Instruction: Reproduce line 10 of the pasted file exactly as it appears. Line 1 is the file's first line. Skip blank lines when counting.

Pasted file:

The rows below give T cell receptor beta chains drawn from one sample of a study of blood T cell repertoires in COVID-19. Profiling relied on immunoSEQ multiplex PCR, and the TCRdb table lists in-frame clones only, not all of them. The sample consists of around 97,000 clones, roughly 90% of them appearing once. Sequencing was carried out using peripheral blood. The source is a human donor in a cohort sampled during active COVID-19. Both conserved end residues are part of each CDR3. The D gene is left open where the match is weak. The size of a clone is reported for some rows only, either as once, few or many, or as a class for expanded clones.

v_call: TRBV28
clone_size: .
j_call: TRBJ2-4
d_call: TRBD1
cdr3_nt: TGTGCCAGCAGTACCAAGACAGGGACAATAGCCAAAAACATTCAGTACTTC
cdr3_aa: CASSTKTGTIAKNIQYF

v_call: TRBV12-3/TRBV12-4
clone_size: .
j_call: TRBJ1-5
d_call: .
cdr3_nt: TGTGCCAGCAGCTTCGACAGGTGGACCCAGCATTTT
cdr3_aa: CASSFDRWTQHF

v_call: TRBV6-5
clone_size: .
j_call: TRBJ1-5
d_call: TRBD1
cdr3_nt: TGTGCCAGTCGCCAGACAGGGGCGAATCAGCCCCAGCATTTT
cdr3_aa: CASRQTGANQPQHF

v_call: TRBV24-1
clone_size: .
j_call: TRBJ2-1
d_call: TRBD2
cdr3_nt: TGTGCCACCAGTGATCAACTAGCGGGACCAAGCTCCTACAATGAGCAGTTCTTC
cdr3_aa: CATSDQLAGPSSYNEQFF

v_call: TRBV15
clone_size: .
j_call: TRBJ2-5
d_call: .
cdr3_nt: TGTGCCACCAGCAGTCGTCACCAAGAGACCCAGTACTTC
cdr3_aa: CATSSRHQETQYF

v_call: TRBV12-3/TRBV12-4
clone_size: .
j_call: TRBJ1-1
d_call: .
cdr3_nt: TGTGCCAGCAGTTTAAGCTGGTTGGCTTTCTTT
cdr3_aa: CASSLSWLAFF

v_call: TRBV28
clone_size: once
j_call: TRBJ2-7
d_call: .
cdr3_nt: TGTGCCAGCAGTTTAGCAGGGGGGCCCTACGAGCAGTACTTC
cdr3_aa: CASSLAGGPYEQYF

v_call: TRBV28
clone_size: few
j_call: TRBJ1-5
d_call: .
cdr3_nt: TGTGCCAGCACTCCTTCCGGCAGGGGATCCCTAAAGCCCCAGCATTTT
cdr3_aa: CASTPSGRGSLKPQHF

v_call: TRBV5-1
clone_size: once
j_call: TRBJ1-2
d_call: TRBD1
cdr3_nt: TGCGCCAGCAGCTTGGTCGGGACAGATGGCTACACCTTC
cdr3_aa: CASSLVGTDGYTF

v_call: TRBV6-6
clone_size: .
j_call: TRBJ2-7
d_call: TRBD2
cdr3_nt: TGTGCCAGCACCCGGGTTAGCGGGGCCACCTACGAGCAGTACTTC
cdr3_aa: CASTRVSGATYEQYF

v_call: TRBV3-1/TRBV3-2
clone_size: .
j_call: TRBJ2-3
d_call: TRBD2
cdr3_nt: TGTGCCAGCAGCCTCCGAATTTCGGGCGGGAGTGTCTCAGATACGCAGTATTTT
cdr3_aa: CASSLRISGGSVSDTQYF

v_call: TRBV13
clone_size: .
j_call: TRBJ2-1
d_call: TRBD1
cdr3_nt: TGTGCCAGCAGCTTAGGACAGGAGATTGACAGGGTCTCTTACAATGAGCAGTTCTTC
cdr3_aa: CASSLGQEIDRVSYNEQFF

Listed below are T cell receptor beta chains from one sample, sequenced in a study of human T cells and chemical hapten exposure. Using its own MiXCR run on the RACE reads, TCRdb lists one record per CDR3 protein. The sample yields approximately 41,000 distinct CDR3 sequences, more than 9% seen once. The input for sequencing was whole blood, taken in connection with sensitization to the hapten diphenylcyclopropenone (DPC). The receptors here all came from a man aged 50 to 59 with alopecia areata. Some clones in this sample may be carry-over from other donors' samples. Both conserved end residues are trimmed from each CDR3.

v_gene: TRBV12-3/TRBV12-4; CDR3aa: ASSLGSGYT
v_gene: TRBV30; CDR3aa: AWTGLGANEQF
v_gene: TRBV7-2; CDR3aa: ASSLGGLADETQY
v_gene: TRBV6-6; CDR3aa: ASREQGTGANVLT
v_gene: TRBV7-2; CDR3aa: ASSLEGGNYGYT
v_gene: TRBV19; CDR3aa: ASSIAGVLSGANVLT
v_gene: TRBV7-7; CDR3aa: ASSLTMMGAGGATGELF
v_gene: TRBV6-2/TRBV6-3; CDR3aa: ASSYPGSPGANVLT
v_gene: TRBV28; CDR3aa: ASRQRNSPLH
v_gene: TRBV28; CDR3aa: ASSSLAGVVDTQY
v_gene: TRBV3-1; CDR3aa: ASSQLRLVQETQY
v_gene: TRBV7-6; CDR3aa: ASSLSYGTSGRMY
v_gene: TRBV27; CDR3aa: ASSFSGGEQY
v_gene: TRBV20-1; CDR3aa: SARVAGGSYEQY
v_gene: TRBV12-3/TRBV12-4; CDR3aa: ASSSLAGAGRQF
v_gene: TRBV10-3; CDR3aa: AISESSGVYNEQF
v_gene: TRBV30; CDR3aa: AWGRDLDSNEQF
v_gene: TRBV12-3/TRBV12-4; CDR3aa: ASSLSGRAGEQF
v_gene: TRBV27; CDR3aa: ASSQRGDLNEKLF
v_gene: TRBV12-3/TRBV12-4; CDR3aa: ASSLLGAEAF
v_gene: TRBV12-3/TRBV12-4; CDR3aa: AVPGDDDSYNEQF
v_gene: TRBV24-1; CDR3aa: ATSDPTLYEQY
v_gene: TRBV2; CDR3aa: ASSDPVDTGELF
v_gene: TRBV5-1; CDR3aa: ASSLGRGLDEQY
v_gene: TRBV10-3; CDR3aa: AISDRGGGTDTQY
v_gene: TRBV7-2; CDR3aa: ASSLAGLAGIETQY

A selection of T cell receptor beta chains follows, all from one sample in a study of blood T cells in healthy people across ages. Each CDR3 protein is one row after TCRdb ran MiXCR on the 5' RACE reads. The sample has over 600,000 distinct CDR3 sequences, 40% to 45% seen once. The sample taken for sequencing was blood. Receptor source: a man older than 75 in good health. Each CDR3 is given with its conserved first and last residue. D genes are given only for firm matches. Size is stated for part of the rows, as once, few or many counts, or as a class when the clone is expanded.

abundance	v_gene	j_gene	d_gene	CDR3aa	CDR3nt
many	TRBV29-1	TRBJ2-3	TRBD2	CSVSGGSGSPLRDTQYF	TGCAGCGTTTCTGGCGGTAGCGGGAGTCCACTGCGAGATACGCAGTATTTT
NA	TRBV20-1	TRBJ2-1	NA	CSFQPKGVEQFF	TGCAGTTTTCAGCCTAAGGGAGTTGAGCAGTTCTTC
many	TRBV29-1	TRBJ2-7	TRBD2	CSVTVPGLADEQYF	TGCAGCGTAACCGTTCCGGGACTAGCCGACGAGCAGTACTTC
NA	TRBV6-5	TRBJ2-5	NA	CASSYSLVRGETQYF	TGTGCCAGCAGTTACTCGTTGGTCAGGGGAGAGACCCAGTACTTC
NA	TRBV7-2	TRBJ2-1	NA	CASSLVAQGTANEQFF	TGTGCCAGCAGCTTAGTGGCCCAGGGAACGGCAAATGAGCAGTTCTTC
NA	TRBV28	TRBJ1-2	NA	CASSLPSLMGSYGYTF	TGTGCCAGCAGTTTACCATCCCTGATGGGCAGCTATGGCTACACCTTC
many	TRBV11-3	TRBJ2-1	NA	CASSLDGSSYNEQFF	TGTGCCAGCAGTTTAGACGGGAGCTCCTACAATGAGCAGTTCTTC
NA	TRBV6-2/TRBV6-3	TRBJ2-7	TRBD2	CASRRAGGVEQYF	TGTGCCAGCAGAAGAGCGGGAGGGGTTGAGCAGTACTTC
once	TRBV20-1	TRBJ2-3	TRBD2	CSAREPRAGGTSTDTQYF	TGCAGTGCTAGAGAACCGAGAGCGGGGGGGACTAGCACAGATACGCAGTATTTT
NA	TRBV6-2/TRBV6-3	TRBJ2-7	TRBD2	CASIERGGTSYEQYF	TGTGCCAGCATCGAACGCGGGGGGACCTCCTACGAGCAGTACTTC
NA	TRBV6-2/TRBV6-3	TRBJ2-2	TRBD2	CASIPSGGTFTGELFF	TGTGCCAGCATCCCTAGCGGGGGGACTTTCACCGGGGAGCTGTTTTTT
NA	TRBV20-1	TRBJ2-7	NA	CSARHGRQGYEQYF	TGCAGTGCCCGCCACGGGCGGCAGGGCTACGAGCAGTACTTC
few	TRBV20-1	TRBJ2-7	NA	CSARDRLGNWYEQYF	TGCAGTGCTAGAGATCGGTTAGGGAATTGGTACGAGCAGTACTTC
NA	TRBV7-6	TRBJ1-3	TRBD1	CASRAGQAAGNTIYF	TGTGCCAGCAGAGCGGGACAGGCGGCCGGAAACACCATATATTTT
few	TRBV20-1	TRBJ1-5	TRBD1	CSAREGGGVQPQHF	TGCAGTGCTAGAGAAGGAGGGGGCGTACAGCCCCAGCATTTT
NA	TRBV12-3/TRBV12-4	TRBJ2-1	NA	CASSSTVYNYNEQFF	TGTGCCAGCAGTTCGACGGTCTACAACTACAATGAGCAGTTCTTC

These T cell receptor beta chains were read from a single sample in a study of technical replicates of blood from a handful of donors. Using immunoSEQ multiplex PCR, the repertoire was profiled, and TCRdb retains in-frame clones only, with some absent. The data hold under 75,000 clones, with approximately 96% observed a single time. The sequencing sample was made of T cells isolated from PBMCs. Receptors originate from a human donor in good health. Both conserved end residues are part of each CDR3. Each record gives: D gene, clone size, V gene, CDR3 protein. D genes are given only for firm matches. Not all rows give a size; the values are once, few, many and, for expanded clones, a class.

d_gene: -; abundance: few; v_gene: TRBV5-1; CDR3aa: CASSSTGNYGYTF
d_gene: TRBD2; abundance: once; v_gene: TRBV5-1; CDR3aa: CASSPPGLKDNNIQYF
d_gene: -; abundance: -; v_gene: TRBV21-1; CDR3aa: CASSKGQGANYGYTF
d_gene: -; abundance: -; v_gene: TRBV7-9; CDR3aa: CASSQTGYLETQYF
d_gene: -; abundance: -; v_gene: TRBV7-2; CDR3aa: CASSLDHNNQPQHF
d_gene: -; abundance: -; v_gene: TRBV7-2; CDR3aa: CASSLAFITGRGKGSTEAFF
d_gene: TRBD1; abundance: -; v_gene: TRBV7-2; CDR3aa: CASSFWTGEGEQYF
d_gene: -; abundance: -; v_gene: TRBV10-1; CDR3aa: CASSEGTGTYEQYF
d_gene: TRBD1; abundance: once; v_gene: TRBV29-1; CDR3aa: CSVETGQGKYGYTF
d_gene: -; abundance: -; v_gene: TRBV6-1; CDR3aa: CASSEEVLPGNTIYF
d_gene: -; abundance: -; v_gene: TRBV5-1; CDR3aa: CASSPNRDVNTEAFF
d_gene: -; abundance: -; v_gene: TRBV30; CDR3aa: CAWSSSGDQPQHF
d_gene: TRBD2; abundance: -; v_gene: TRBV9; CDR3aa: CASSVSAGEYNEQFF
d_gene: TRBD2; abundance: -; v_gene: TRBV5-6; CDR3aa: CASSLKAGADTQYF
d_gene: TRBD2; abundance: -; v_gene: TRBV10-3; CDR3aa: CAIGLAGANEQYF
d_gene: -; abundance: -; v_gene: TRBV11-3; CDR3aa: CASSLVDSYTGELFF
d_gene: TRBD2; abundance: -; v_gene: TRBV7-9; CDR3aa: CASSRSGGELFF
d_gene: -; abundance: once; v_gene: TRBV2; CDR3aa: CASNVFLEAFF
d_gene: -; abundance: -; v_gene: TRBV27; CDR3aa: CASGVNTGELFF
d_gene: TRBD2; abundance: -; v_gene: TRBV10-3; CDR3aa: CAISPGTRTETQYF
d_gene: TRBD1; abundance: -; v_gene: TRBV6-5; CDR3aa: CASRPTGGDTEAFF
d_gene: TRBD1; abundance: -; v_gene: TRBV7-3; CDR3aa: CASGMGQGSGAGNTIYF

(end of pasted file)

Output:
j_call: TRBJ1-5